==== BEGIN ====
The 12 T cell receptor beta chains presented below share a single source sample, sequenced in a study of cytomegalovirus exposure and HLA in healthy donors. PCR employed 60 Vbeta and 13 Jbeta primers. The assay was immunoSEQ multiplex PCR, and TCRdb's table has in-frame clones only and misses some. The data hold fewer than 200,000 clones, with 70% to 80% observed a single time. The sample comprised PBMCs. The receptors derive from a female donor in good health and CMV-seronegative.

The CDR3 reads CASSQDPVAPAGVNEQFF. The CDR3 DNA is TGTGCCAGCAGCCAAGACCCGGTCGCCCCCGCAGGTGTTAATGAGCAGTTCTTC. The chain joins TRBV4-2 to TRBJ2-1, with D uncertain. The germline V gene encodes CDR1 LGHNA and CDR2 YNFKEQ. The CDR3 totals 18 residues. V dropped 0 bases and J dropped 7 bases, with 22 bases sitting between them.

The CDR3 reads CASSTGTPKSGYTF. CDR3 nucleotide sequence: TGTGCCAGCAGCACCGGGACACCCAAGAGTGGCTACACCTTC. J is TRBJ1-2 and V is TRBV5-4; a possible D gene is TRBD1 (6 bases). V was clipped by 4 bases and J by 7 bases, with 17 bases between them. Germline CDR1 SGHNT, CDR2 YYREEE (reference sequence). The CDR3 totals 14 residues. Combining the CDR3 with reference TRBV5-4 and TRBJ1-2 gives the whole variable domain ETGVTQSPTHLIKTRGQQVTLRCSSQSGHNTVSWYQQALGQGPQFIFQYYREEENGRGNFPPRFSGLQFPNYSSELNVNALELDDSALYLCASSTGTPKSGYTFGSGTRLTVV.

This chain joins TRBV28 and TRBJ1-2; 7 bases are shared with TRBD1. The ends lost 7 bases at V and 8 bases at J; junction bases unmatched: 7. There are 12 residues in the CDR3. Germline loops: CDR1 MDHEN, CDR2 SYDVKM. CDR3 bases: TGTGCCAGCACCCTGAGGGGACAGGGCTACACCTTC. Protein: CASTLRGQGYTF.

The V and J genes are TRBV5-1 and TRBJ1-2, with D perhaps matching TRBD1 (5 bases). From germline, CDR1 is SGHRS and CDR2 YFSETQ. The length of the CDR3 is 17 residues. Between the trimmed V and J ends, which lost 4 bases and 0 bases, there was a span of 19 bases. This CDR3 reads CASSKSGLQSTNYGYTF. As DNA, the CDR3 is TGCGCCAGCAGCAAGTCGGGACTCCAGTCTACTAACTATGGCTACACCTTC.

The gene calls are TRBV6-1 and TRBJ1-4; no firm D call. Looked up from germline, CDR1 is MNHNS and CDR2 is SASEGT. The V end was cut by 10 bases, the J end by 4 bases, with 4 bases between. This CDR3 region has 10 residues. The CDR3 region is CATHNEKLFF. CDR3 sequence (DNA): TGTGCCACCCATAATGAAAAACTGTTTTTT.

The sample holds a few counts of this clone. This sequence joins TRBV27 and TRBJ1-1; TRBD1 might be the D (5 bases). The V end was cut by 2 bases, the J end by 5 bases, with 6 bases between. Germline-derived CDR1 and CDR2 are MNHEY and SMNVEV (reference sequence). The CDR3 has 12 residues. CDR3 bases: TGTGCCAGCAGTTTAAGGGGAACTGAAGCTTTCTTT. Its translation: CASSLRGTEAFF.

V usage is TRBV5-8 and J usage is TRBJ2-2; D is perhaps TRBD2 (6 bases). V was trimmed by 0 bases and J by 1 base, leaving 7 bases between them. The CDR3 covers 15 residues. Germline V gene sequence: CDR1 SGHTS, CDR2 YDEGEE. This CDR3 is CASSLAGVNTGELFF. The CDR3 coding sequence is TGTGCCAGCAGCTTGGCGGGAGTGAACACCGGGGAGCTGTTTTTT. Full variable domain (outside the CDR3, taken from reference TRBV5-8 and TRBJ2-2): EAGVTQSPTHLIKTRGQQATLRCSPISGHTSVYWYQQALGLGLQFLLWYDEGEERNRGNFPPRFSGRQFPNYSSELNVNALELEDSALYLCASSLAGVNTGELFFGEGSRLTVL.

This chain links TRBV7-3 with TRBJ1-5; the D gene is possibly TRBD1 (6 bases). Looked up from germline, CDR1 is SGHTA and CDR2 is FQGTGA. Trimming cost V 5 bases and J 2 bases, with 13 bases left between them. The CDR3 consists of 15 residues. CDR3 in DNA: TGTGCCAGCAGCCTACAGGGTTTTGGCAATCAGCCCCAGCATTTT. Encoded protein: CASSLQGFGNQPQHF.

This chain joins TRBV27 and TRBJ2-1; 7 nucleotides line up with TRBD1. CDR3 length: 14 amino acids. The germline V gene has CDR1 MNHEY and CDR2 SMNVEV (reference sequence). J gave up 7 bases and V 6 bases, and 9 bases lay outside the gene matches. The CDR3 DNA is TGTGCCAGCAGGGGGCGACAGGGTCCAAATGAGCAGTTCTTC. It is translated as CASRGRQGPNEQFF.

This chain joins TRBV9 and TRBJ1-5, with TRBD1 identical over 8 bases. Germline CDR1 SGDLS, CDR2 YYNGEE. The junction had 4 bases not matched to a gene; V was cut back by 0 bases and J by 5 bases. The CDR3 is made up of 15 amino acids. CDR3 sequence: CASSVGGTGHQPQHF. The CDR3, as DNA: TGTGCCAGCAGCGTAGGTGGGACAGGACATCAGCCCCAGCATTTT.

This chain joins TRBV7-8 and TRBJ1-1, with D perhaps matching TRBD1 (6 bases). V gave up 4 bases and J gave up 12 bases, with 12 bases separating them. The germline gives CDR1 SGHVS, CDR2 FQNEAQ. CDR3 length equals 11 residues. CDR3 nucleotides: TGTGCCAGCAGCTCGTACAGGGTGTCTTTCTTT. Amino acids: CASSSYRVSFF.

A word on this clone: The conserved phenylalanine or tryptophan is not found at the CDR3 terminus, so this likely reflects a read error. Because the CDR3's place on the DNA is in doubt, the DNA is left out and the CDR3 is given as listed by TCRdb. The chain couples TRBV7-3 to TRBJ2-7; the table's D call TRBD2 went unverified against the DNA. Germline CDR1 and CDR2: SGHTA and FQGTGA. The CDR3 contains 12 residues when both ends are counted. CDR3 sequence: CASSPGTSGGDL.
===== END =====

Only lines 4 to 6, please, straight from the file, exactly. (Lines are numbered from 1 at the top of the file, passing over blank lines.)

This chain joins TRBV28 and TRBJ1-2; 7 bases are shared with TRBD1. The ends lost 7 bases at V and 8 bases at J; junction bases unmatched: 7. There are 12 residues in the CDR3. Germline loops: CDR1 MDHEN, CDR2 SYDVKM. CDR3 bases: TGTGCCAGCACCCTGAGGGGACAGGGCTACACCTTC. Protein: CASTLRGQGYTF.

The V and J genes are TRBV5-1 and TRBJ1-2, with D perhaps matching TRBD1 (5 bases). From germline, CDR1 is SGHRS and CDR2 YFSETQ. The length of the CDR3 is 17 residues. Between the trimmed V and J ends, which lost 4 bases and 0 bases, there was a span of 19 bases. This CDR3 reads CASSKSGLQSTNYGYTF. As DNA, the CDR3 is TGCGCCAGCAGCAAGTCGGGACTCCAGTCTACTAACTATGGCTACACCTTC.

The gene calls are TRBV6-1 and TRBJ1-4; no firm D call. Looked up from germline, CDR1 is MNHNS and CDR2 is SASEGT. The V end was cut by 10 bases, the J end by 4 bases, with 4 bases between. This CDR3 region has 10 residues. The CDR3 region is CATHNEKLFF. CDR3 sequence (DNA): TGTGCCACCCATAATGAAAAACTGTTTTTT.